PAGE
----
As we approach November 7, 2017, communists and progressive people the world over prepare to commemorate the centennial of the Bolshevik Revolution. Yet as Storming the Gates: How the Russian Revolution Changed the World makes abundantly clear, this is no time for solemn or romantic nostalgia, but rather for a critical celebration of a revolutionary event that continues to shape our present day. The centennial is, in other words, not about 1917 but about 2017 — not our past but our future.

This latest book from the Party for Socialism and Liberation crystallizes the Party’s forward-looking perspective on the Russian Revolution. Written with revolutionary optimism, the book makes clear why, even though it has been gone for a quarter of a century, it is necessary for every communist and revolutionary to study, understand and learn from the Soviet Union, the first manifestation of socialism. And as a collection of writings by organizers with deep roots in a variety of local, national, and international struggles, every page speaks to the deep relevancy of the Soviet Union to our practical activity.

The chapters in the book cover a range of key issues, texts, and theories that unpack the Bolshevik Revolution not as an event, but as a dynamic and complex revolutionary process. In what follows, I articulate a few of these themes to give a sense of the volume’s import and its urgency.

Revolutionary leadership before and after the revolution

The success of the revolution hinged on the Leninist party, a disciplined organization of professional revolutionaries that incorporates and advances the collective experience of struggle. Revolutions are necessarily chaotic and unpredictable. The party is the body that navigates these twists and turns, as well as the various interests of both competing and allied social groups, through clear and decisive analysis and action. Nancy Mitchell’s chapter examines the role of revolutionary leadership between the February and October revolutions of 1917. She explains how Lenin and the Bolsheviks were able to build an organization capable of enduring repression, accurately gauging the coordinates of the moment and providing the “clarity of vision” (p. 57) needed to attract the masses of workers and to seize the opportunity for insurrection.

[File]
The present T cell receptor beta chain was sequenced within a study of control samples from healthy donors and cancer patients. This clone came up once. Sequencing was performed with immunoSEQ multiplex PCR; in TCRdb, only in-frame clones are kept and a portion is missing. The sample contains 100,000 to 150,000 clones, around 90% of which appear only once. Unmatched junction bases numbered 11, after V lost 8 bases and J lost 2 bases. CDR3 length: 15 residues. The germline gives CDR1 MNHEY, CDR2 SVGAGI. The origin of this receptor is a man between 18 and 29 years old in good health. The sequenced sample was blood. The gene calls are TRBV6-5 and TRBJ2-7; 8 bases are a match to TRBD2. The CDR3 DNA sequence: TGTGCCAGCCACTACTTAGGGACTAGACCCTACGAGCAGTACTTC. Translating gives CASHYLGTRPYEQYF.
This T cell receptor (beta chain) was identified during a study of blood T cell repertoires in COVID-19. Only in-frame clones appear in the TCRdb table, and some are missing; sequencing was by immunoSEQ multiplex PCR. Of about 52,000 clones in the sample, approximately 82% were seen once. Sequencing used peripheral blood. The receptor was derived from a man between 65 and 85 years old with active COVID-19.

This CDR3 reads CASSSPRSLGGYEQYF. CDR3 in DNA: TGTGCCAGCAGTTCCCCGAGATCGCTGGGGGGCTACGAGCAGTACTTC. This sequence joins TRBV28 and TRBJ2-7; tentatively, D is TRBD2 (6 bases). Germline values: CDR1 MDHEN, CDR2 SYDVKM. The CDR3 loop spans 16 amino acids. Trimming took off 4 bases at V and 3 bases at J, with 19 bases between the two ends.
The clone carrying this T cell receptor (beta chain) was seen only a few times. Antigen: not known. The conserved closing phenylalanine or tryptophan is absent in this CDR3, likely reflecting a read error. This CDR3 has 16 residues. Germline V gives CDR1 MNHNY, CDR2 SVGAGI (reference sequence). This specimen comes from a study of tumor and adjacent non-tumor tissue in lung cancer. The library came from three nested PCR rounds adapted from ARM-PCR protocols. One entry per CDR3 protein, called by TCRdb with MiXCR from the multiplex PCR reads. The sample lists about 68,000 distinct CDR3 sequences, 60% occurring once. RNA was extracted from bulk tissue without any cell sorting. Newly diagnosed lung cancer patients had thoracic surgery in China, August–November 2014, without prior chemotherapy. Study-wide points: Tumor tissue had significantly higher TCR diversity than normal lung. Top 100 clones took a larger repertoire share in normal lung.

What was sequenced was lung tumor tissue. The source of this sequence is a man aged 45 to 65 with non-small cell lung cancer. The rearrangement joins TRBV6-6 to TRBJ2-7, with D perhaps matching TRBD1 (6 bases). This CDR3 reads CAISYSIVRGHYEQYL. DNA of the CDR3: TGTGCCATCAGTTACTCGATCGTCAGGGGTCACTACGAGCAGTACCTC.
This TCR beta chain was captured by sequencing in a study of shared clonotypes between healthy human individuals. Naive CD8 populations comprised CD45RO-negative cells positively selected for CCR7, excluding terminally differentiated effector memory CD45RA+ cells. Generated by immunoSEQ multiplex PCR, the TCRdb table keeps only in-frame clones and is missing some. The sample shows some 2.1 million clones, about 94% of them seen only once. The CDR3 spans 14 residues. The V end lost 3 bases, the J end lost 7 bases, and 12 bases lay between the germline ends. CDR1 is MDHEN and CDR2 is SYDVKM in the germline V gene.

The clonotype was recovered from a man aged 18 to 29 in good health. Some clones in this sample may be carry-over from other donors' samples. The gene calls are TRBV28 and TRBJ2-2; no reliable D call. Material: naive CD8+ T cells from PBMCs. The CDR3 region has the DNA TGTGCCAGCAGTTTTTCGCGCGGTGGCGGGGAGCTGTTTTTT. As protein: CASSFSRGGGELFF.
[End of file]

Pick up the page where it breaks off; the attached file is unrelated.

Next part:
The chaos and complications of the revolution certainly didn’t end in 1917, and neither did the crucial role of party leadership. As Richard Becker notes in his chapter on the early years of the revolution, the survival of the revolution was enabled by the “revolutionary enthusiasm unleashed by the revolution itself” (p. 39). Becker likens this to a “thermonuclear explosion,” in that the revolution produced an energy far greater than the sum total of its inputs.

In the book’s Introduction, Brian Becker attributes the vibrancy of revolutionary enthusiasm to the Party’s “frankness and openness about the problems facing society, the government, the economy and the Party” (p. xv). This openness invited the participation of the masses of people, truly de-professionalizing politics and making it the habit of everyday life. According to Becker this contrasts with the makeup and style of the leadership toward the end of 20th century, which by then was not only older in age, but disconnected personally and even politically from that initial explosion of revolutionary energy.